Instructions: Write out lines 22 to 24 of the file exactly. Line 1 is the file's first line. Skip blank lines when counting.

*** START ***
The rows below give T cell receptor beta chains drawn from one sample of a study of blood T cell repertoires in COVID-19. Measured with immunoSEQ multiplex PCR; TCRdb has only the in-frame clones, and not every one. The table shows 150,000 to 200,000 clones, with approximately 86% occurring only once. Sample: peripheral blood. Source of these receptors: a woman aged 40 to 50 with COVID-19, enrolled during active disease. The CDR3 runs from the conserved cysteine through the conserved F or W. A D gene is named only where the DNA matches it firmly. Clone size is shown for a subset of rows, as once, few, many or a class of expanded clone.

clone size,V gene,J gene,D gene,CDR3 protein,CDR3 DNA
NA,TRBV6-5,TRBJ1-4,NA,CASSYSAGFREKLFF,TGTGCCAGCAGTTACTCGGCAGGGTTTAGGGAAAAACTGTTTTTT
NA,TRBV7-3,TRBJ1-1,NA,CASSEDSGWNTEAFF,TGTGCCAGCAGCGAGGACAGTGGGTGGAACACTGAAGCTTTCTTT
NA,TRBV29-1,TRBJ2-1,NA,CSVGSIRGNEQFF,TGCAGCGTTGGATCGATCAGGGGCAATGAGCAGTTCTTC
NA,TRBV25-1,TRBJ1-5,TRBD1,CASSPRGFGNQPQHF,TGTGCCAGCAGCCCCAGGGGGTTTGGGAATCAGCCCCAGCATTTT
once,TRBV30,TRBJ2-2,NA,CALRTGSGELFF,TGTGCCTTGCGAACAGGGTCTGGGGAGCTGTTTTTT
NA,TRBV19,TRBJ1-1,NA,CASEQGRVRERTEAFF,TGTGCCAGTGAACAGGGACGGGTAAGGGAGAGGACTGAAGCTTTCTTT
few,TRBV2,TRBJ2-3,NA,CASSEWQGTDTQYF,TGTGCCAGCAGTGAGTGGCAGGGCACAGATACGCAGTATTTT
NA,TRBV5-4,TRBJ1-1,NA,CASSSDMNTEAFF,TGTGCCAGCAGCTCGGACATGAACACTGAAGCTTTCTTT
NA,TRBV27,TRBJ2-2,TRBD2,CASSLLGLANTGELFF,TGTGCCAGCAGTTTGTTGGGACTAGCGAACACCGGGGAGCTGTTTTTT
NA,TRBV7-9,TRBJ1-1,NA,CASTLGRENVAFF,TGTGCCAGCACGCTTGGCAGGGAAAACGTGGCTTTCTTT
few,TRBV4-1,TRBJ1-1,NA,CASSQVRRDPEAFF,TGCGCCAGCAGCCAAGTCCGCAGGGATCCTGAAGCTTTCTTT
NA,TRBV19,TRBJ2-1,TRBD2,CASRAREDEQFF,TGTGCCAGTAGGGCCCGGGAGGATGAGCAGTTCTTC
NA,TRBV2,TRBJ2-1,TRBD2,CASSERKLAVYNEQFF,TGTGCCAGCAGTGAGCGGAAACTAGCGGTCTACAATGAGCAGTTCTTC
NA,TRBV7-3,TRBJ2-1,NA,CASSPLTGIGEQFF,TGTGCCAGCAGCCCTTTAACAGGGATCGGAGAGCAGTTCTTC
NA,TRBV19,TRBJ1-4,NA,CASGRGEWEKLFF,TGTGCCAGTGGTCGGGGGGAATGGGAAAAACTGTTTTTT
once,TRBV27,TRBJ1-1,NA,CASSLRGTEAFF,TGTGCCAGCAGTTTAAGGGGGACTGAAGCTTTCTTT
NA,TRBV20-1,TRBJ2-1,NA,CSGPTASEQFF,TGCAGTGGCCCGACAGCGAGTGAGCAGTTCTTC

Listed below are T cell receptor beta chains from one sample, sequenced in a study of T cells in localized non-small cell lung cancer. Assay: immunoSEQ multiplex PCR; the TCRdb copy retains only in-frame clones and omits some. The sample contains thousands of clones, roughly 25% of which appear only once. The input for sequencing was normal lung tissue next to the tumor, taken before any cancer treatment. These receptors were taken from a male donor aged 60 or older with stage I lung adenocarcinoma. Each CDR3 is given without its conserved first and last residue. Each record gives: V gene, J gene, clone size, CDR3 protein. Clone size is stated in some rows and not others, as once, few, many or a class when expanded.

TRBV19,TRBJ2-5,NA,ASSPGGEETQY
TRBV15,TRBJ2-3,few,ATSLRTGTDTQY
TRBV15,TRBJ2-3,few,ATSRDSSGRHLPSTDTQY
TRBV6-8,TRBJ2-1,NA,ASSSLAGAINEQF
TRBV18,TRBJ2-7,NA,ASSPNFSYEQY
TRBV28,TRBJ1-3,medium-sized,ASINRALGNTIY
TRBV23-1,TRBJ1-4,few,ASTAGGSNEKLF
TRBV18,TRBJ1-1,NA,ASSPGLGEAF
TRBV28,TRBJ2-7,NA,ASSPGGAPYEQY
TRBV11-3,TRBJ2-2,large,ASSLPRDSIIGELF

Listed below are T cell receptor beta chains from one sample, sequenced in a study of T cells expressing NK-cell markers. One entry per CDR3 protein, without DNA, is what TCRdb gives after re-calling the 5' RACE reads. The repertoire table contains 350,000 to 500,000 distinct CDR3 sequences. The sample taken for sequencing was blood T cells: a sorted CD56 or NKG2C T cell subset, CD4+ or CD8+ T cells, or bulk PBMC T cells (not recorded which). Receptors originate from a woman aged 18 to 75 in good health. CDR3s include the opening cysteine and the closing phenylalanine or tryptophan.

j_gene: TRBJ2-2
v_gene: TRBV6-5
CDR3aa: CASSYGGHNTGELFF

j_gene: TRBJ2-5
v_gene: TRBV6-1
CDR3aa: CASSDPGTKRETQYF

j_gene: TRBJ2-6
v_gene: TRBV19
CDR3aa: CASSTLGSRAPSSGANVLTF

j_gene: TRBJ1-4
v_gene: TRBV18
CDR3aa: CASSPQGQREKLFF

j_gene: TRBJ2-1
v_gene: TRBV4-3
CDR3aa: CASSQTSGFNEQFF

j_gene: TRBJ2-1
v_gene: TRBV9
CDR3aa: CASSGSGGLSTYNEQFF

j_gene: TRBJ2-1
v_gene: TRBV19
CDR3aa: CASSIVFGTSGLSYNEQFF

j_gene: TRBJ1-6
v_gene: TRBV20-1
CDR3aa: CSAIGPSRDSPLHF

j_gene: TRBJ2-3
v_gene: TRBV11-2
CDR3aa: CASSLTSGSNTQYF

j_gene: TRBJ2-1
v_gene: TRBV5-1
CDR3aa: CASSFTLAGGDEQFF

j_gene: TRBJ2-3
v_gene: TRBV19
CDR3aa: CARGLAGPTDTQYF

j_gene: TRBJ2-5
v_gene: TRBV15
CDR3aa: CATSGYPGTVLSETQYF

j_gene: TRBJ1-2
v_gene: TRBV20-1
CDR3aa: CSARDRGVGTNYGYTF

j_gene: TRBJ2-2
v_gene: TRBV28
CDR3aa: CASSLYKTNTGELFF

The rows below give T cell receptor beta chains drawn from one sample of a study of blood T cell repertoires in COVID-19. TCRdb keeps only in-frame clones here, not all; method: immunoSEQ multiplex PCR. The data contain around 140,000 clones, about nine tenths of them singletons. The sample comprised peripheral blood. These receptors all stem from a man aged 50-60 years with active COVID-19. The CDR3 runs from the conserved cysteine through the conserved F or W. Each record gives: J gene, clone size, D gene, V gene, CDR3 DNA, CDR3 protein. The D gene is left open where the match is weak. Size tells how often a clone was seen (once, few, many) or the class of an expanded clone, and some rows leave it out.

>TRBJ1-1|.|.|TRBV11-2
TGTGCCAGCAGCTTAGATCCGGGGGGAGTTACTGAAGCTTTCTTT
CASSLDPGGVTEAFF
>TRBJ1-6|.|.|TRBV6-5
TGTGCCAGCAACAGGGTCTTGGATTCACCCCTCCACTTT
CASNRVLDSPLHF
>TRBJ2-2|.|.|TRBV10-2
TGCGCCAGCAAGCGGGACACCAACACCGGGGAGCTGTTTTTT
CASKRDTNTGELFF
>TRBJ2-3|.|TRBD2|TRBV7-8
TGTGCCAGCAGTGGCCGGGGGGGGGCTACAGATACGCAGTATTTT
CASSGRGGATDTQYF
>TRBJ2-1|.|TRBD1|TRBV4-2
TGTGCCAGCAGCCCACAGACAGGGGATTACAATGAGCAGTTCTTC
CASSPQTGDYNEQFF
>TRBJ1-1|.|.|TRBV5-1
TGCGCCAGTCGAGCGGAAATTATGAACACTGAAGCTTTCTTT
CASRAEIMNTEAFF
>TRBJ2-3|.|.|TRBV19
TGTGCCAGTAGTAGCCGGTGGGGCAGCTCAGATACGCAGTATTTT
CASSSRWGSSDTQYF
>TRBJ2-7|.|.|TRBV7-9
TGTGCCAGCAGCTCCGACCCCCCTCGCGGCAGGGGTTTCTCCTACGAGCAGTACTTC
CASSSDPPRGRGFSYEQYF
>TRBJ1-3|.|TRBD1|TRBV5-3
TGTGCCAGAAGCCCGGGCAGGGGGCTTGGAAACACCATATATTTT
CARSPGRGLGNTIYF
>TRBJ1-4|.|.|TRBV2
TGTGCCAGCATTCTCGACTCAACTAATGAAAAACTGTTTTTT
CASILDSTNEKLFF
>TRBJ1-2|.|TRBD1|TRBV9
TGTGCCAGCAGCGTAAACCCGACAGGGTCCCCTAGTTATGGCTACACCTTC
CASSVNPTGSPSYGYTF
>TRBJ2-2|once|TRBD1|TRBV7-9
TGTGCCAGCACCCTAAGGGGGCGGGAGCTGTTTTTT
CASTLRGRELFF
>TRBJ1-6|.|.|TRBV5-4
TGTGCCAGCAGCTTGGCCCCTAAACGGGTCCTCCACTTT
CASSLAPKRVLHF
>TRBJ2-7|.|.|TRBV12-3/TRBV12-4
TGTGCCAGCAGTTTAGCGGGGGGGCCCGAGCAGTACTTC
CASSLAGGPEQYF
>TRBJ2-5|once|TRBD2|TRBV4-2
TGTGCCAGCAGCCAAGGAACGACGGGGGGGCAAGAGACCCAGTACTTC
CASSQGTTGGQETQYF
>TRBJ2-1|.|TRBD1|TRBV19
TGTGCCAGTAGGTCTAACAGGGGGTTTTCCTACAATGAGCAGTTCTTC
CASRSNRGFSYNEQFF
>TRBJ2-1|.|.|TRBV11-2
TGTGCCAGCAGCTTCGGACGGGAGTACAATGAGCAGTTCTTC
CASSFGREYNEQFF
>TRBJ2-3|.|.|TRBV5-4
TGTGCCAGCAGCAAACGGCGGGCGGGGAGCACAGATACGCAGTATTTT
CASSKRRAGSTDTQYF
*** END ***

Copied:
TRBV15,TRBJ2-3,few,ATSLRTGTDTQY
TRBV15,TRBJ2-3,few,ATSRDSSGRHLPSTDTQY
TRBV6-8,TRBJ2-1,NA,ASSSLAGAINEQF